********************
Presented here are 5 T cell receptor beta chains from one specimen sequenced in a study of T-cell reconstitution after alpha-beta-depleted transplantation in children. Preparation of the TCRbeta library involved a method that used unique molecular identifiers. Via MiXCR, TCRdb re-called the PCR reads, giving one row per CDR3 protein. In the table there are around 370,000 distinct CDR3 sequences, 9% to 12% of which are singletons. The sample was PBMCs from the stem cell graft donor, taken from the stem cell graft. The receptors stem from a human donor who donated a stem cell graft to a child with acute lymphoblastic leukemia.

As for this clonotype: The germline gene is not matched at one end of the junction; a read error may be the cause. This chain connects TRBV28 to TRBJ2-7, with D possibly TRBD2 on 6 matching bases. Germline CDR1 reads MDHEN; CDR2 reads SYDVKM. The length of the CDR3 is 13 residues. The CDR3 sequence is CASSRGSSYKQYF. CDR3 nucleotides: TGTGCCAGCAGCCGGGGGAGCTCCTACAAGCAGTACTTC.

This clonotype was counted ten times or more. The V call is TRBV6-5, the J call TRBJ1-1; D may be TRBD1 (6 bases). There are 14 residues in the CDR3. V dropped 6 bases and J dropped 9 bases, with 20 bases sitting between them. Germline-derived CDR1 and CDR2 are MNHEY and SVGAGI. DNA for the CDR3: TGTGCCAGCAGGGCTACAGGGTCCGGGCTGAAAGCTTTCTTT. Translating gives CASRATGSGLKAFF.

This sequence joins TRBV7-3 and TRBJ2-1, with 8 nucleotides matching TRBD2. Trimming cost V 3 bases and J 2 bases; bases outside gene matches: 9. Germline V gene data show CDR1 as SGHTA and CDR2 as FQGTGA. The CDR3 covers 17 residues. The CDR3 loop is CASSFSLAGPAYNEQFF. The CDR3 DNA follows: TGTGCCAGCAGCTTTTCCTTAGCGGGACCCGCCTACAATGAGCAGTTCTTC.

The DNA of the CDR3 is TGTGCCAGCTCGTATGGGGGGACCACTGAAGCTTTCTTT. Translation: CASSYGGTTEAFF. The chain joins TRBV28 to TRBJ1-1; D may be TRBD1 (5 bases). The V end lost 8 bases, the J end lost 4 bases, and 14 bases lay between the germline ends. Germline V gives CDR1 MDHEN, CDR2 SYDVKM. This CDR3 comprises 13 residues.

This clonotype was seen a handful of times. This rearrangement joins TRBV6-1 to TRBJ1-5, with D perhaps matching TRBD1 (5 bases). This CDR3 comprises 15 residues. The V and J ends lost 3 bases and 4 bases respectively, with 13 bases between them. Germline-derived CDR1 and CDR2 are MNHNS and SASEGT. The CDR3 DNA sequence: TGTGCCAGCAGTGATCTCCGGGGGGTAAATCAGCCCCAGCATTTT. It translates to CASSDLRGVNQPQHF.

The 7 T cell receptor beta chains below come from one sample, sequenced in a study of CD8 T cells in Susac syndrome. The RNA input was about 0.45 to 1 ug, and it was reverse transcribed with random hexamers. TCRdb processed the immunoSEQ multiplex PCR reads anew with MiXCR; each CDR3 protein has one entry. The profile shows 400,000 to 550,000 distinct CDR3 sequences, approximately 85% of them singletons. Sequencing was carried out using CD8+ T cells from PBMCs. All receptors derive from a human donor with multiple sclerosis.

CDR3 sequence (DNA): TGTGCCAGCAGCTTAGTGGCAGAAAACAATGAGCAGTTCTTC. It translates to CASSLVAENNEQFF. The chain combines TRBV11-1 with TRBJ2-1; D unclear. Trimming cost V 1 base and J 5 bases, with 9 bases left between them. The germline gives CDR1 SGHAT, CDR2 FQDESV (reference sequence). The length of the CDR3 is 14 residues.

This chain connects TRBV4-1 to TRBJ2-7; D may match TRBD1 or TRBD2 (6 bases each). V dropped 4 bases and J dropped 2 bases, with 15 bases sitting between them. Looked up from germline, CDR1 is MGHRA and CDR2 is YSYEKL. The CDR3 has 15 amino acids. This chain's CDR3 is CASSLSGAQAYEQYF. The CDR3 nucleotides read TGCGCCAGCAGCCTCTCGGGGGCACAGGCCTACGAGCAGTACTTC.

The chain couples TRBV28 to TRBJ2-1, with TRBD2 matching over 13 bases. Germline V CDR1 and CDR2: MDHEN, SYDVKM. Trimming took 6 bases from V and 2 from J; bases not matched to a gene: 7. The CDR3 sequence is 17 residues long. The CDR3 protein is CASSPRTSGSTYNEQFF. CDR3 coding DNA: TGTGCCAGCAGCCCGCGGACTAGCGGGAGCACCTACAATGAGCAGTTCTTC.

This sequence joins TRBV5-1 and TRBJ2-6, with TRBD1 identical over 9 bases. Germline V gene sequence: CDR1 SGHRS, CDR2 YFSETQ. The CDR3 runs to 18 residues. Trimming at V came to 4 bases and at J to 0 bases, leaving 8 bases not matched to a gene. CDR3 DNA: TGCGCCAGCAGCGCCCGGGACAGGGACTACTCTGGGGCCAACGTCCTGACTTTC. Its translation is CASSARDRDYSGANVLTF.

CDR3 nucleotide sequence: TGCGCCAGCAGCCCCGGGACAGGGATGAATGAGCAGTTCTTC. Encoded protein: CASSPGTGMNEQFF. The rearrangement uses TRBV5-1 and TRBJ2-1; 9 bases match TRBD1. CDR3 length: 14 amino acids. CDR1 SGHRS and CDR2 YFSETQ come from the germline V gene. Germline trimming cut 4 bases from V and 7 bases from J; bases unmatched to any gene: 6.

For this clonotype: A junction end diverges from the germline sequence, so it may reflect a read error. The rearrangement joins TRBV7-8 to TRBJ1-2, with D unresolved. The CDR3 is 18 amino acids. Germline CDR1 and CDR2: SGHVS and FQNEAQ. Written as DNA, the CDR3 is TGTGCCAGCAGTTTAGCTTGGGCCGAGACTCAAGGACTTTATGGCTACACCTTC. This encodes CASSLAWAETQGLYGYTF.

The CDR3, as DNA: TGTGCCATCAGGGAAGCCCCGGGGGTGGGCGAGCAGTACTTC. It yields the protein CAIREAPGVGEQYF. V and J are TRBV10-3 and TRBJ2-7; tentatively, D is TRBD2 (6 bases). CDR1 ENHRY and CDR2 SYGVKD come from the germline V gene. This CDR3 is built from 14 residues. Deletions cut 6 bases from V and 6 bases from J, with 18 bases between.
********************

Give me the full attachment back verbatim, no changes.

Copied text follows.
Presented here are 5 T cell receptor beta chains from one specimen sequenced in a study of T-cell reconstitution after alpha-beta-depleted transplantation in children. Preparation of the TCRbeta library involved a method that used unique molecular identifiers. Via MiXCR, TCRdb re-called the PCR reads, giving one row per CDR3 protein. In the table there are around 370,000 distinct CDR3 sequences, 9% to 12% of which are singletons. The sample was PBMCs from the stem cell graft donor, taken from the stem cell graft. The receptors stem from a human donor who donated a stem cell graft to a child with acute lymphoblastic leukemia.

As for this clonotype: The germline gene is not matched at one end of the junction; a read error may be the cause. This chain connects TRBV28 to TRBJ2-7, with D possibly TRBD2 on 6 matching bases. Germline CDR1 reads MDHEN; CDR2 reads SYDVKM. The length of the CDR3 is 13 residues. The CDR3 sequence is CASSRGSSYKQYF. CDR3 nucleotides: TGTGCCAGCAGCCGGGGGAGCTCCTACAAGCAGTACTTC.

This clonotype was counted ten times or more. The V call is TRBV6-5, the J call TRBJ1-1; D may be TRBD1 (6 bases). There are 14 residues in the CDR3. V dropped 6 bases and J dropped 9 bases, with 20 bases sitting between them. Germline-derived CDR1 and CDR2 are MNHEY and SVGAGI. DNA for the CDR3: TGTGCCAGCAGGGCTACAGGGTCCGGGCTGAAAGCTTTCTTT. Translating gives CASRATGSGLKAFF.

This sequence joins TRBV7-3 and TRBJ2-1, with 8 nucleotides matching TRBD2. Trimming cost V 3 bases and J 2 bases; bases outside gene matches: 9. Germline V gene data show CDR1 as SGHTA and CDR2 as FQGTGA. The CDR3 covers 17 residues. The CDR3 loop is CASSFSLAGPAYNEQFF. The CDR3 DNA follows: TGTGCCAGCAGCTTTTCCTTAGCGGGACCCGCCTACAATGAGCAGTTCTTC.

The DNA of the CDR3 is TGTGCCAGCTCGTATGGGGGGACCACTGAAGCTTTCTTT. Translation: CASSYGGTTEAFF. The chain joins TRBV28 to TRBJ1-1; D may be TRBD1 (5 bases). The V end lost 8 bases, the J end lost 4 bases, and 14 bases lay between the germline ends. Germline V gives CDR1 MDHEN, CDR2 SYDVKM. This CDR3 comprises 13 residues.

This clonotype was seen a handful of times. This rearrangement joins TRBV6-1 to TRBJ1-5, with D perhaps matching TRBD1 (5 bases). This CDR3 comprises 15 residues. The V and J ends lost 3 bases and 4 bases respectively, with 13 bases between them. Germline-derived CDR1 and CDR2 are MNHNS and SASEGT. The CDR3 DNA sequence: TGTGCCAGCAGTGATCTCCGGGGGGTAAATCAGCCCCAGCATTTT. It translates to CASSDLRGVNQPQHF.

The 7 T cell receptor beta chains below come from one sample, sequenced in a study of CD8 T cells in Susac syndrome. The RNA input was about 0.45 to 1 ug, and it was reverse transcribed with random hexamers. TCRdb processed the immunoSEQ multiplex PCR reads anew with MiXCR; each CDR3 protein has one entry. The profile shows 400,000 to 550,000 distinct CDR3 sequences, approximately 85% of them singletons. Sequencing was carried out using CD8+ T cells from PBMCs. All receptors derive from a human donor with multiple sclerosis.

CDR3 sequence (DNA): TGTGCCAGCAGCTTAGTGGCAGAAAACAATGAGCAGTTCTTC. It translates to CASSLVAENNEQFF. The chain combines TRBV11-1 with TRBJ2-1; D unclear. Trimming cost V 1 base and J 5 bases, with 9 bases left between them. The germline gives CDR1 SGHAT, CDR2 FQDESV (reference sequence). The length of the CDR3 is 14 residues.

This chain connects TRBV4-1 to TRBJ2-7; D may match TRBD1 or TRBD2 (6 bases each). V dropped 4 bases and J dropped 2 bases, with 15 bases sitting between them. Looked up from germline, CDR1 is MGHRA and CDR2 is YSYEKL. The CDR3 has 15 amino acids. This chain's CDR3 is CASSLSGAQAYEQYF. The CDR3 nucleotides read TGCGCCAGCAGCCTCTCGGGGGCACAGGCCTACGAGCAGTACTTC.

The chain couples TRBV28 to TRBJ2-1, with TRBD2 matching over 13 bases. Germline V CDR1 and CDR2: MDHEN, SYDVKM. Trimming took 6 bases from V and 2 from J; bases not matched to a gene: 7. The CDR3 sequence is 17 residues long. The CDR3 protein is CASSPRTSGSTYNEQFF. CDR3 coding DNA: TGTGCCAGCAGCCCGCGGACTAGCGGGAGCACCTACAATGAGCAGTTCTTC.

This sequence joins TRBV5-1 and TRBJ2-6, with TRBD1 identical over 9 bases. Germline V gene sequence: CDR1 SGHRS, CDR2 YFSETQ. The CDR3 runs to 18 residues. Trimming at V came to 4 bases and at J to 0 bases, leaving 8 bases not matched to a gene. CDR3 DNA: TGCGCCAGCAGCGCCCGGGACAGGGACTACTCTGGGGCCAACGTCCTGACTTTC. Its translation is CASSARDRDYSGANVLTF.

CDR3 nucleotide sequence: TGCGCCAGCAGCCCCGGGACAGGGATGAATGAGCAGTTCTTC. Encoded protein: CASSPGTGMNEQFF. The rearrangement uses TRBV5-1 and TRBJ2-1; 9 bases match TRBD1. CDR3 length: 14 amino acids. CDR1 SGHRS and CDR2 YFSETQ come from the germline V gene. Germline trimming cut 4 bases from V and 7 bases from J; bases unmatched to any gene: 6.

For this clonotype: A junction end diverges from the germline sequence, so it may reflect a read error. The rearrangement joins TRBV7-8 to TRBJ1-2, with D unresolved. The CDR3 is 18 amino acids. Germline CDR1 and CDR2: SGHVS and FQNEAQ. Written as DNA, the CDR3 is TGTGCCAGCAGTTTAGCTTGGGCCGAGACTCAAGGACTTTATGGCTACACCTTC. This encodes CASSLAWAETQGLYGYTF.

The CDR3, as DNA: TGTGCCATCAGGGAAGCCCCGGGGGTGGGCGAGCAGTACTTC. It yields the protein CAIREAPGVGEQYF. V and J are TRBV10-3 and TRBJ2-7; tentatively, D is TRBD2 (6 bases). CDR1 ENHRY and CDR2 SYGVKD come from the germline V gene. This CDR3 is built from 14 residues. Deletions cut 6 bases from V and 6 bases from J, with 18 bases between.